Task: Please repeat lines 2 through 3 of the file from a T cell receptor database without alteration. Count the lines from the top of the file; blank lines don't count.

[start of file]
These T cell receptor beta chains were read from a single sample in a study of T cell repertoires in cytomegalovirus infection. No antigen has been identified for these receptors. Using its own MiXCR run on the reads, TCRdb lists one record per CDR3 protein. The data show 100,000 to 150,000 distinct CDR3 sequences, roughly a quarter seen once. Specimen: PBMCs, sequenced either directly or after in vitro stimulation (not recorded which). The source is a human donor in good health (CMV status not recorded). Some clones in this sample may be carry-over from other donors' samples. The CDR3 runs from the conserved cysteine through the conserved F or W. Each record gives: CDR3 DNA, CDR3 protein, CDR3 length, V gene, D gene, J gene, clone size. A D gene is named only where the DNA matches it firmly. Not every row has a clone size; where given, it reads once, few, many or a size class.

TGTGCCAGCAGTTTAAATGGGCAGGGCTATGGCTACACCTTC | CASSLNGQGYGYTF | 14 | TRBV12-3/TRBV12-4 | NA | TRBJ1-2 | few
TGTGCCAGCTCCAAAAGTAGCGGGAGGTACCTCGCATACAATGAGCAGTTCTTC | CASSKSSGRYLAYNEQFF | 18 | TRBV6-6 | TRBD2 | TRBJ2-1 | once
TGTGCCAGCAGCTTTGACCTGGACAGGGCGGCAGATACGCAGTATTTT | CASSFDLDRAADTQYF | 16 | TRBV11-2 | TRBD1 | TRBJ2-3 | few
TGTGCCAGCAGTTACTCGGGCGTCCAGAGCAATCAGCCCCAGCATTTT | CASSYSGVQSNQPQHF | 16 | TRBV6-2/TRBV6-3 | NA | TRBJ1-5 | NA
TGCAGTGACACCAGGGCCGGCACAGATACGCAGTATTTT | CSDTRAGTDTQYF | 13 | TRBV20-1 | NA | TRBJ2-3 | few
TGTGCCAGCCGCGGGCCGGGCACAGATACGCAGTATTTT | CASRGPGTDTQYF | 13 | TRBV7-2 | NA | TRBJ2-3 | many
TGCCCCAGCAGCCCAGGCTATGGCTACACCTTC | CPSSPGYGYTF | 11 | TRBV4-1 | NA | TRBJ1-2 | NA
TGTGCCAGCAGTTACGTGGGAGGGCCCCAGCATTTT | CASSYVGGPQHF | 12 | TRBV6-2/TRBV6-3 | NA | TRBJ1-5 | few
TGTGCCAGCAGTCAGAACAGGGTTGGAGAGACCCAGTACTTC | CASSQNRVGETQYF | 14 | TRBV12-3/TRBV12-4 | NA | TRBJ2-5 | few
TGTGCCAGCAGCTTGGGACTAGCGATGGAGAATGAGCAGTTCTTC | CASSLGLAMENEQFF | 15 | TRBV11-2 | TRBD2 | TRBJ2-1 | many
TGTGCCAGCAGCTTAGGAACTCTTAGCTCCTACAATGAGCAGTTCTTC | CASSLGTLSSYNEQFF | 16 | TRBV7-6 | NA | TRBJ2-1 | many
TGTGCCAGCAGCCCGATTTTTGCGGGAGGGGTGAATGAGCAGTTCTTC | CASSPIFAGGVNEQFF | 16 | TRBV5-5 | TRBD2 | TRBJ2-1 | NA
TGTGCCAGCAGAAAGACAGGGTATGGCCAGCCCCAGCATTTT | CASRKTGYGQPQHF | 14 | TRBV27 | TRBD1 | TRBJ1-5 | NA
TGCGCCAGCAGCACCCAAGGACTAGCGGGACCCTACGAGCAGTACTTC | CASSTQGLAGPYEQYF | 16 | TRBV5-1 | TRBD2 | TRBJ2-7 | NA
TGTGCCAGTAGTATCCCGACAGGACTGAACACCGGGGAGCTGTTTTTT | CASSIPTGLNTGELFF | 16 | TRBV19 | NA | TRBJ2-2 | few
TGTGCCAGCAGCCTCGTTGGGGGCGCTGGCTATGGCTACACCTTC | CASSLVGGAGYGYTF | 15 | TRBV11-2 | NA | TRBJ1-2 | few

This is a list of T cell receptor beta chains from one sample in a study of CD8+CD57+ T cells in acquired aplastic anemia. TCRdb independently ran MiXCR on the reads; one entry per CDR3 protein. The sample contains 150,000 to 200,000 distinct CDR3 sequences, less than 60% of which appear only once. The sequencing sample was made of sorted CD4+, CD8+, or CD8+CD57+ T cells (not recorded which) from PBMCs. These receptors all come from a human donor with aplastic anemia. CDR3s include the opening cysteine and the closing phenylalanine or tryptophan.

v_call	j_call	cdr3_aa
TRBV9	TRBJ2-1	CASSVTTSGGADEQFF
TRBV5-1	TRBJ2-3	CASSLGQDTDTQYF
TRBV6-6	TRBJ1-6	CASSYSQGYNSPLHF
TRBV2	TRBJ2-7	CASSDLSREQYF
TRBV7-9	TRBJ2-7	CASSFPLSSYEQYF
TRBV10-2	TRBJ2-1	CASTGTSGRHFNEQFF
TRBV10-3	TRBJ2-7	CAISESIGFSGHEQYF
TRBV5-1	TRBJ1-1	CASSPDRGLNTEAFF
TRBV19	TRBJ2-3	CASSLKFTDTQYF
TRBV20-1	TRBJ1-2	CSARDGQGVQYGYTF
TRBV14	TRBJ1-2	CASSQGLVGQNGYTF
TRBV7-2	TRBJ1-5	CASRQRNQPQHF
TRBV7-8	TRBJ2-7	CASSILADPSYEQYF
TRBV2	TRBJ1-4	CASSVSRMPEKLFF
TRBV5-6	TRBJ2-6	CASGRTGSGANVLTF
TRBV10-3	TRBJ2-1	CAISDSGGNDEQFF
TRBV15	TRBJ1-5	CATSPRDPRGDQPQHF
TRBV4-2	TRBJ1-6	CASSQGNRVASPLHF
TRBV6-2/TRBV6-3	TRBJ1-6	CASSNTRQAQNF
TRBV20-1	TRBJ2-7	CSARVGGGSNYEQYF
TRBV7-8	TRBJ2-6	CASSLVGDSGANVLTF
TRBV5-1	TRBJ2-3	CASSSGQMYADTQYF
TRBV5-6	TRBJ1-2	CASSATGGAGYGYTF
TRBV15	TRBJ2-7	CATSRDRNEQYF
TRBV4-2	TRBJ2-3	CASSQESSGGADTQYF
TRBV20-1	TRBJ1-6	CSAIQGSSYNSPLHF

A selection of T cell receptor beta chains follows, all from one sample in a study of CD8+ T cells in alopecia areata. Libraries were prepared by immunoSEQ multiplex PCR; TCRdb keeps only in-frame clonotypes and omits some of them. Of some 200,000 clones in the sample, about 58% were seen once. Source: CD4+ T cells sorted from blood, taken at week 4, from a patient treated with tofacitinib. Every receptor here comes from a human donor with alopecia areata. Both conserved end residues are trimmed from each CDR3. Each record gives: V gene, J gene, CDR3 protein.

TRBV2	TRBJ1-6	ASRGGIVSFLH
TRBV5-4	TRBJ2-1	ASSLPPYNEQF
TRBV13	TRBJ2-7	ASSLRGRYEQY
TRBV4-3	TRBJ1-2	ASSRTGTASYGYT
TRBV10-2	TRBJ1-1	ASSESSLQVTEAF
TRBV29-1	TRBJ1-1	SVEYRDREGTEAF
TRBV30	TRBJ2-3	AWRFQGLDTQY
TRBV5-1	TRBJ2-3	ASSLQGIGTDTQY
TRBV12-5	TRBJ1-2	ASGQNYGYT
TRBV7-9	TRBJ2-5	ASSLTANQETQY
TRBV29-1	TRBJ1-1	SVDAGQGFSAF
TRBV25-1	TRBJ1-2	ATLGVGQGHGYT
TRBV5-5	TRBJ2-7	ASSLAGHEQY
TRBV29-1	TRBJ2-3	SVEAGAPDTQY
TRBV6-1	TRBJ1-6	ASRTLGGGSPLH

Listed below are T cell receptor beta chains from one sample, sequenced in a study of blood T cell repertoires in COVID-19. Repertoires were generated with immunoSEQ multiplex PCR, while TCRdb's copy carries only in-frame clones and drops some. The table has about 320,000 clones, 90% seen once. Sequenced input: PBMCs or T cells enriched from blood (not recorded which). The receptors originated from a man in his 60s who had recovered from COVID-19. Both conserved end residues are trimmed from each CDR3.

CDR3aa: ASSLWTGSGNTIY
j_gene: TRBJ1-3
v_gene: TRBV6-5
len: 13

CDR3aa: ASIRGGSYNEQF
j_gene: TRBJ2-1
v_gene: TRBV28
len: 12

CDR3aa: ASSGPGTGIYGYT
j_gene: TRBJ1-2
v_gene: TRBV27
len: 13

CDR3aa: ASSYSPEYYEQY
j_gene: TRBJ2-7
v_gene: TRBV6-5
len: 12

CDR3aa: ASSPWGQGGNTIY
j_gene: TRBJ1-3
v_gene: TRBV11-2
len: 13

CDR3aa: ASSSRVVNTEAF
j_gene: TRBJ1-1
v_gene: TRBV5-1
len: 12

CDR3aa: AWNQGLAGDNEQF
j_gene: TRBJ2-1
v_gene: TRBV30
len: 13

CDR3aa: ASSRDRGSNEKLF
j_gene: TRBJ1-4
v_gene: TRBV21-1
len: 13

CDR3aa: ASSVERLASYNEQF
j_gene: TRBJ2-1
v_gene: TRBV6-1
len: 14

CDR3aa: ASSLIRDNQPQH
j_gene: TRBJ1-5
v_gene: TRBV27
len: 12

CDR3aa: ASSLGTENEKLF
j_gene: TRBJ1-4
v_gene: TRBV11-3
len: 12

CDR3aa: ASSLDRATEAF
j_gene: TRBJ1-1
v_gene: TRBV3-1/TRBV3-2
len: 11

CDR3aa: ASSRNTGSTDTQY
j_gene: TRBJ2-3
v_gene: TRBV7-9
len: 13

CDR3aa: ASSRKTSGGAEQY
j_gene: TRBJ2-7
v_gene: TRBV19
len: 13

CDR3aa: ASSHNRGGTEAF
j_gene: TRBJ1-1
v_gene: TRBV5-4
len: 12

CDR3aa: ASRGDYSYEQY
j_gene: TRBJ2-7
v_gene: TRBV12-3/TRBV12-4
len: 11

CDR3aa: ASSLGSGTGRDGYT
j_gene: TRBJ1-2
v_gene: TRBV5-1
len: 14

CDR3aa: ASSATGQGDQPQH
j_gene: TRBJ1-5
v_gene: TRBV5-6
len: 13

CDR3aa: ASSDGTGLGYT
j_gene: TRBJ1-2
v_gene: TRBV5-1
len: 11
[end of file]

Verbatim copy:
TGTGCCAGCAGTTTAAATGGGCAGGGCTATGGCTACACCTTC | CASSLNGQGYGYTF | 14 | TRBV12-3/TRBV12-4 | NA | TRBJ1-2 | few
TGTGCCAGCTCCAAAAGTAGCGGGAGGTACCTCGCATACAATGAGCAGTTCTTC | CASSKSSGRYLAYNEQFF | 18 | TRBV6-6 | TRBD2 | TRBJ2-1 | once